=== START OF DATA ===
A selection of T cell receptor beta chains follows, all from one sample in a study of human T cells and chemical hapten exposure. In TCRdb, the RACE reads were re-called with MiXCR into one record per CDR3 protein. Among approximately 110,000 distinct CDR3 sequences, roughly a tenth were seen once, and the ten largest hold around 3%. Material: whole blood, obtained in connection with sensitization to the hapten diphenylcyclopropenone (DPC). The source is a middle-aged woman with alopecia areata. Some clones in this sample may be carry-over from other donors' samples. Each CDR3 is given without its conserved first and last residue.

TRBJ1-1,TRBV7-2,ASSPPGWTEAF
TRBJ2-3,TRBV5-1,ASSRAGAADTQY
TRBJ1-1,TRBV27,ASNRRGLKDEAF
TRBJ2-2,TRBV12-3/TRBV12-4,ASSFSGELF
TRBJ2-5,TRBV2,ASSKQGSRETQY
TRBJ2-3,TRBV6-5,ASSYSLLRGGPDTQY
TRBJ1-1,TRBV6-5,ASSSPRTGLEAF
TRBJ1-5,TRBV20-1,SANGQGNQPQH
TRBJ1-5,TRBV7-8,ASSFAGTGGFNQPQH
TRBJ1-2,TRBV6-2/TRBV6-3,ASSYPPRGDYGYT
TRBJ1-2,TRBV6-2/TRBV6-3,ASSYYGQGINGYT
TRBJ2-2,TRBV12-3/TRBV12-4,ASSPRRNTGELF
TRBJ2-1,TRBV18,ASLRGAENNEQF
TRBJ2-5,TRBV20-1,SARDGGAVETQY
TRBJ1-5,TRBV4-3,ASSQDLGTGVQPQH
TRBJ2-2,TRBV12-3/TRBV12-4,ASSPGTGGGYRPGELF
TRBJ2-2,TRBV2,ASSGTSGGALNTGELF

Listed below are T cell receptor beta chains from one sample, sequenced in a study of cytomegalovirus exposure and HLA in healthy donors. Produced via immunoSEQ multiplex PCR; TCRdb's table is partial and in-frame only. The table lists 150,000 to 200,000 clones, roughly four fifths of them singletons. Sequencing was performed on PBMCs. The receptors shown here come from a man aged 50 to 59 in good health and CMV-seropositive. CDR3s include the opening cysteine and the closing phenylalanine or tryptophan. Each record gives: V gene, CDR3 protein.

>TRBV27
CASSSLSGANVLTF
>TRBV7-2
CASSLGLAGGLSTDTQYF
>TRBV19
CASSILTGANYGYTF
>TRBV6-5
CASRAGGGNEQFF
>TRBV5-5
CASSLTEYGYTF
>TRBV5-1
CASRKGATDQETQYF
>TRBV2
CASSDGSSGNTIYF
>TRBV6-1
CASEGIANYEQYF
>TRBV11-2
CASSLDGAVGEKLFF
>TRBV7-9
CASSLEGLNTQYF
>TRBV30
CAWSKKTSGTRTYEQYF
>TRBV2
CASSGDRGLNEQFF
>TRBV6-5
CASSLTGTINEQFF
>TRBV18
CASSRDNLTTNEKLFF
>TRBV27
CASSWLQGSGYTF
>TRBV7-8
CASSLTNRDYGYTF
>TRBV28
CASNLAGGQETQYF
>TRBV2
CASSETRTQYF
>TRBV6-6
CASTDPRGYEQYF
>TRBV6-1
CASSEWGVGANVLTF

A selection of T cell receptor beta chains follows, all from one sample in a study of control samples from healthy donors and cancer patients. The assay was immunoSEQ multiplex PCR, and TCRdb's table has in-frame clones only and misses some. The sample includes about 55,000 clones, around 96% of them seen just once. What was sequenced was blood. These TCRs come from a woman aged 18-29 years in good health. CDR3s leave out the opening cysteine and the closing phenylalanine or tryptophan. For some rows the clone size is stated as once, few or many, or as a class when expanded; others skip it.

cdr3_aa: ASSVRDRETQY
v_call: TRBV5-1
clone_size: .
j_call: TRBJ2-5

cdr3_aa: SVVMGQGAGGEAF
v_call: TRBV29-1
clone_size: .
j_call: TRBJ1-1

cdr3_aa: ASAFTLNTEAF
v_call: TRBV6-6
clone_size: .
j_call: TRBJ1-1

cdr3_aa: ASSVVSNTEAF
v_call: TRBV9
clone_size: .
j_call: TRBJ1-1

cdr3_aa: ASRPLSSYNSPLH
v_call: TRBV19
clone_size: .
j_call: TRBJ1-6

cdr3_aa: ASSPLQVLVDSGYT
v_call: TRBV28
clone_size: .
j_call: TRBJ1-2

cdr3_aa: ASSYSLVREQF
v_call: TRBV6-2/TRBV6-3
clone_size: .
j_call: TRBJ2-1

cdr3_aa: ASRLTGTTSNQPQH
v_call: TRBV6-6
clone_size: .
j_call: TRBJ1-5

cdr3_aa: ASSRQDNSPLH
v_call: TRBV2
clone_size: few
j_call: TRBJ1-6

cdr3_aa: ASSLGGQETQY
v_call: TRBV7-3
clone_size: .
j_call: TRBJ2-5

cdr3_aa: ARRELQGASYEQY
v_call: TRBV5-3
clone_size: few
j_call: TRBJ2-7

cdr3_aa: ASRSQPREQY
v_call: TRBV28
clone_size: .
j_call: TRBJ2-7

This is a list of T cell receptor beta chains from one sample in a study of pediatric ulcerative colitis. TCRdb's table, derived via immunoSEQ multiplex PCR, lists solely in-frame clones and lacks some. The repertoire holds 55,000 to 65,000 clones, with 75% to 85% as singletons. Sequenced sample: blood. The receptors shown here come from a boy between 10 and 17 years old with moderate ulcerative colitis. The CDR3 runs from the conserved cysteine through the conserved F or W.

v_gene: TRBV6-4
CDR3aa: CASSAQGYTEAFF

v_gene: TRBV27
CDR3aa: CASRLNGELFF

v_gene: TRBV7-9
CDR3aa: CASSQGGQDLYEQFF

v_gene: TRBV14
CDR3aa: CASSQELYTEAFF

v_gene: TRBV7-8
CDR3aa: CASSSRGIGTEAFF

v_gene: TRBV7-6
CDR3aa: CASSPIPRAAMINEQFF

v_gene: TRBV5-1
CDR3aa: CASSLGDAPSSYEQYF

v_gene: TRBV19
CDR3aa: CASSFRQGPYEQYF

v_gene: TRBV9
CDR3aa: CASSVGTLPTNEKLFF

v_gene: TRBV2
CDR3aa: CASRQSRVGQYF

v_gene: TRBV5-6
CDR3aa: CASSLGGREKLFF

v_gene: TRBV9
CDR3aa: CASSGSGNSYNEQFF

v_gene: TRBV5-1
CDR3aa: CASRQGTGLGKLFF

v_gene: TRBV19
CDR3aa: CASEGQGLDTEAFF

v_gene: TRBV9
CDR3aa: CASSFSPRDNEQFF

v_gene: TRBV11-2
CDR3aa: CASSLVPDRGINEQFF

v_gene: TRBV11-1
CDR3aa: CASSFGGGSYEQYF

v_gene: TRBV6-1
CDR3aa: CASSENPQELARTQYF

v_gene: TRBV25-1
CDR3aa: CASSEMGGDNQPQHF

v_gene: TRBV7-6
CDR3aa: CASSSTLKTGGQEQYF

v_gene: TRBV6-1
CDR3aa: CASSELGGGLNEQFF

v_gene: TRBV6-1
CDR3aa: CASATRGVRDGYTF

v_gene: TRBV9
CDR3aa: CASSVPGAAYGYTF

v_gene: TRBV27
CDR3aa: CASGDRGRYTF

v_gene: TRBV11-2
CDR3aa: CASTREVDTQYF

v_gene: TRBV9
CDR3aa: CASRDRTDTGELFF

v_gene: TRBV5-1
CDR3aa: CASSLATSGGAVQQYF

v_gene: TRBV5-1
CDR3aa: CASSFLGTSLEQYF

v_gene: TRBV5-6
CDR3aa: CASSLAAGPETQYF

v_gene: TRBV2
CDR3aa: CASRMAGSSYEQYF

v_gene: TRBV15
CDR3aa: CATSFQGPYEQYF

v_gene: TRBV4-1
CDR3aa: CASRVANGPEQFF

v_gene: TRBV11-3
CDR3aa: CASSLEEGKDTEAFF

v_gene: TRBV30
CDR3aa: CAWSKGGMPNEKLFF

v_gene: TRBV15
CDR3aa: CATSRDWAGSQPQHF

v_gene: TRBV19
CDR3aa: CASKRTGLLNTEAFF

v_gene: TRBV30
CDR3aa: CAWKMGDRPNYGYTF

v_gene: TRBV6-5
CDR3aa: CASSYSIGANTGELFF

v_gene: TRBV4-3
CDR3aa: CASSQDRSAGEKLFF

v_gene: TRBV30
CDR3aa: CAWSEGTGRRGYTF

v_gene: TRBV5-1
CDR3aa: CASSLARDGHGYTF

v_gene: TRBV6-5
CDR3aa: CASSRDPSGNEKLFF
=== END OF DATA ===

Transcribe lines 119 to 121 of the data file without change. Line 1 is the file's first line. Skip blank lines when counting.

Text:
CDR3aa: CASSSRGIGTEAFF

v_gene: TRBV7-6
CDR3aa: CASSPIPRAAMINEQFF